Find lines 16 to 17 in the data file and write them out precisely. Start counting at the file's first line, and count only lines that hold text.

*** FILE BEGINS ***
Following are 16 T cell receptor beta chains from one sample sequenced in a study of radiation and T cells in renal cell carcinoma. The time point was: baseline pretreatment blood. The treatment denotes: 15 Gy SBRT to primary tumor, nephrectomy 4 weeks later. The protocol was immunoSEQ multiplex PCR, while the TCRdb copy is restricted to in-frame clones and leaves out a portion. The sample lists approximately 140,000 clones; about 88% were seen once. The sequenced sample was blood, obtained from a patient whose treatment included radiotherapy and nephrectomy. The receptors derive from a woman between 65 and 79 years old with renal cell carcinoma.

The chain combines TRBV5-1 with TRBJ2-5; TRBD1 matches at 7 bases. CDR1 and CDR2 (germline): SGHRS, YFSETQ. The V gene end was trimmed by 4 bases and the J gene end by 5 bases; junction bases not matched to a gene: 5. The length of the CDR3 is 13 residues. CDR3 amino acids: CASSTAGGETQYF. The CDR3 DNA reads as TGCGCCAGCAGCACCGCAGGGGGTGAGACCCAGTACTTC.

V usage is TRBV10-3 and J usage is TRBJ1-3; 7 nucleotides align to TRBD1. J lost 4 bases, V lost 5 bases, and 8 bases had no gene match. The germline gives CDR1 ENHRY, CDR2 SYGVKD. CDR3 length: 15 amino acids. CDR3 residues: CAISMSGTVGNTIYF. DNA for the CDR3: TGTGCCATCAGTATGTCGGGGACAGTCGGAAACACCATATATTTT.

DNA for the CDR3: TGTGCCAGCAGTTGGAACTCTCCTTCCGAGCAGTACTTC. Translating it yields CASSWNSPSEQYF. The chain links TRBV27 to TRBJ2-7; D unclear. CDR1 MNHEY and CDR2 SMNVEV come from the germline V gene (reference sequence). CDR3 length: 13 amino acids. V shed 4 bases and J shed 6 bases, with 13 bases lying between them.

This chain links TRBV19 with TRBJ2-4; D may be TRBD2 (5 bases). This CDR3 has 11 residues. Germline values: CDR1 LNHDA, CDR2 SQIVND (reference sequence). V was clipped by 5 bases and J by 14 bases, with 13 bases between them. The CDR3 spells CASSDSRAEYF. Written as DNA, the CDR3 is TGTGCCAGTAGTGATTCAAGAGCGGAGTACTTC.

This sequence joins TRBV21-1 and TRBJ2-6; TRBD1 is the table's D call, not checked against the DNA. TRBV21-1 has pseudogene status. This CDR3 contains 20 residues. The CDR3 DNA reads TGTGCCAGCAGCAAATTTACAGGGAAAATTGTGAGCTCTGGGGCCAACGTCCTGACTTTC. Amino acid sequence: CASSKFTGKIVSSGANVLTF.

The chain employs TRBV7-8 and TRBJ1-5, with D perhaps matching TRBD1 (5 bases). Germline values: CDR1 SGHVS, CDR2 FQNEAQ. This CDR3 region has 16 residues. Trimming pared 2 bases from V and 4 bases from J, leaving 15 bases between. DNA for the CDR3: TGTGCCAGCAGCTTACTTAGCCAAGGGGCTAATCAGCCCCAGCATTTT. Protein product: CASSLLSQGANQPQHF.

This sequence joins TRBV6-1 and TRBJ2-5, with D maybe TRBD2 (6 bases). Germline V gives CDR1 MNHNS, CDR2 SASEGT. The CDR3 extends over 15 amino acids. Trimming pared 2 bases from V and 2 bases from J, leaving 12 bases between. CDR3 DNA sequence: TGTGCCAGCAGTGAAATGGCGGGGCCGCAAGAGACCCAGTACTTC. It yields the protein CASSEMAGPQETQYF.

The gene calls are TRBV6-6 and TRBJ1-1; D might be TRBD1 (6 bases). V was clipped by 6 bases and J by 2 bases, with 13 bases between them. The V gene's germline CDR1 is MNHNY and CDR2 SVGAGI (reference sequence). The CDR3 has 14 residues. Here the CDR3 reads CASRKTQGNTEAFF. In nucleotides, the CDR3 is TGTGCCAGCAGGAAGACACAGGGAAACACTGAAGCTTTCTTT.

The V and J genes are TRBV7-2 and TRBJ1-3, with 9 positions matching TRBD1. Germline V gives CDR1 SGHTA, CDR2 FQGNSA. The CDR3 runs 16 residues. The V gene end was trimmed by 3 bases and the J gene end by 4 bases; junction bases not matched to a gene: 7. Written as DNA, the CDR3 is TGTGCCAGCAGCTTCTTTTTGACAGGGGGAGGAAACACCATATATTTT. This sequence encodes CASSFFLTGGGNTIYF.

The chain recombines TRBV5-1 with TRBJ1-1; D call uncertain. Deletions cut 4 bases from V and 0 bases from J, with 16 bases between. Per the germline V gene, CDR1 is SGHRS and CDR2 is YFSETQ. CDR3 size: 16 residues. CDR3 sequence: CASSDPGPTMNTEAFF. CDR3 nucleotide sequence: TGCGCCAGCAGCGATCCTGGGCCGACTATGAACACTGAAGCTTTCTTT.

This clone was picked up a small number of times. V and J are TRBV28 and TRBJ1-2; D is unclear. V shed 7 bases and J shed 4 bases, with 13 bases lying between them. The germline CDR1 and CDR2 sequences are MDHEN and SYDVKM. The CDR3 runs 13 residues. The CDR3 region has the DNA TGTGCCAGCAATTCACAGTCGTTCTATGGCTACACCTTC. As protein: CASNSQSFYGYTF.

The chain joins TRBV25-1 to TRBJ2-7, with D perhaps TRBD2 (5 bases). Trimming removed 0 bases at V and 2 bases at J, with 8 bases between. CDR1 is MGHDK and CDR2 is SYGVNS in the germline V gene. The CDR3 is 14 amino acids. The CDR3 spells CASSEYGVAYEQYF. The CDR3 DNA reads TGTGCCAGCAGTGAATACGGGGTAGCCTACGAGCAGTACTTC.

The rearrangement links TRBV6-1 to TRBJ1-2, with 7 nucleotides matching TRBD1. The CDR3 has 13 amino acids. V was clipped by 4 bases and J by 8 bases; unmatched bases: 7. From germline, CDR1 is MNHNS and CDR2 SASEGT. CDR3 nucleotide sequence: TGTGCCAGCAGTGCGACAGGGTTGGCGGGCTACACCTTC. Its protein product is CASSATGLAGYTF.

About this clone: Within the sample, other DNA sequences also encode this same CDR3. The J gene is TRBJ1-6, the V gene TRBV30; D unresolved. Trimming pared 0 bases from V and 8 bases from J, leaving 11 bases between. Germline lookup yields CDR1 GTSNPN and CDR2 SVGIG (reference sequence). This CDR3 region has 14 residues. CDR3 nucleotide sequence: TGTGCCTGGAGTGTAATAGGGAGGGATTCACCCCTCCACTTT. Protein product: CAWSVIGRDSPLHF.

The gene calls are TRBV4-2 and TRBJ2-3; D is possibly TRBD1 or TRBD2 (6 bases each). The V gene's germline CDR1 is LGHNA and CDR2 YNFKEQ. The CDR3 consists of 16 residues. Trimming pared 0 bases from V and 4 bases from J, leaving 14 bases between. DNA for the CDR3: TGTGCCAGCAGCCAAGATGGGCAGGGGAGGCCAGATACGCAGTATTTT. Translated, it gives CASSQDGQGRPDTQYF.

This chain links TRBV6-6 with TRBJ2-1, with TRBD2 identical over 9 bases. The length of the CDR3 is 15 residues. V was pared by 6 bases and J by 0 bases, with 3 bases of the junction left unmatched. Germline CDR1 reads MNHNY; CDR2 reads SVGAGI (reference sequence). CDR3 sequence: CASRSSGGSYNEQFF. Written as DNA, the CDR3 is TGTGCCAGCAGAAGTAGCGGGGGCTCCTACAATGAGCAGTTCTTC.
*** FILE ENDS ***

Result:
The gene calls are TRBV4-2 and TRBJ2-3; D is possibly TRBD1 or TRBD2 (6 bases each). The V gene's germline CDR1 is LGHNA and CDR2 YNFKEQ. The CDR3 consists of 16 residues. Trimming pared 0 bases from V and 4 bases from J, leaving 14 bases between. DNA for the CDR3: TGTGCCAGCAGCCAAGATGGGCAGGGGAGGCCAGATACGCAGTATTTT. Translated, it gives CASSQDGQGRPDTQYF.

This chain links TRBV6-6 with TRBJ2-1, with TRBD2 identical over 9 bases. The length of the CDR3 is 15 residues. V was pared by 6 bases and J by 0 bases, with 3 bases of the junction left unmatched. Germline CDR1 reads MNHNY; CDR2 reads SVGAGI (reference sequence). CDR3 sequence: CASRSSGGSYNEQFF. Written as DNA, the CDR3 is TGTGCCAGCAGAAGTAGCGGGGGCTCCTACAATGAGCAGTTCTTC.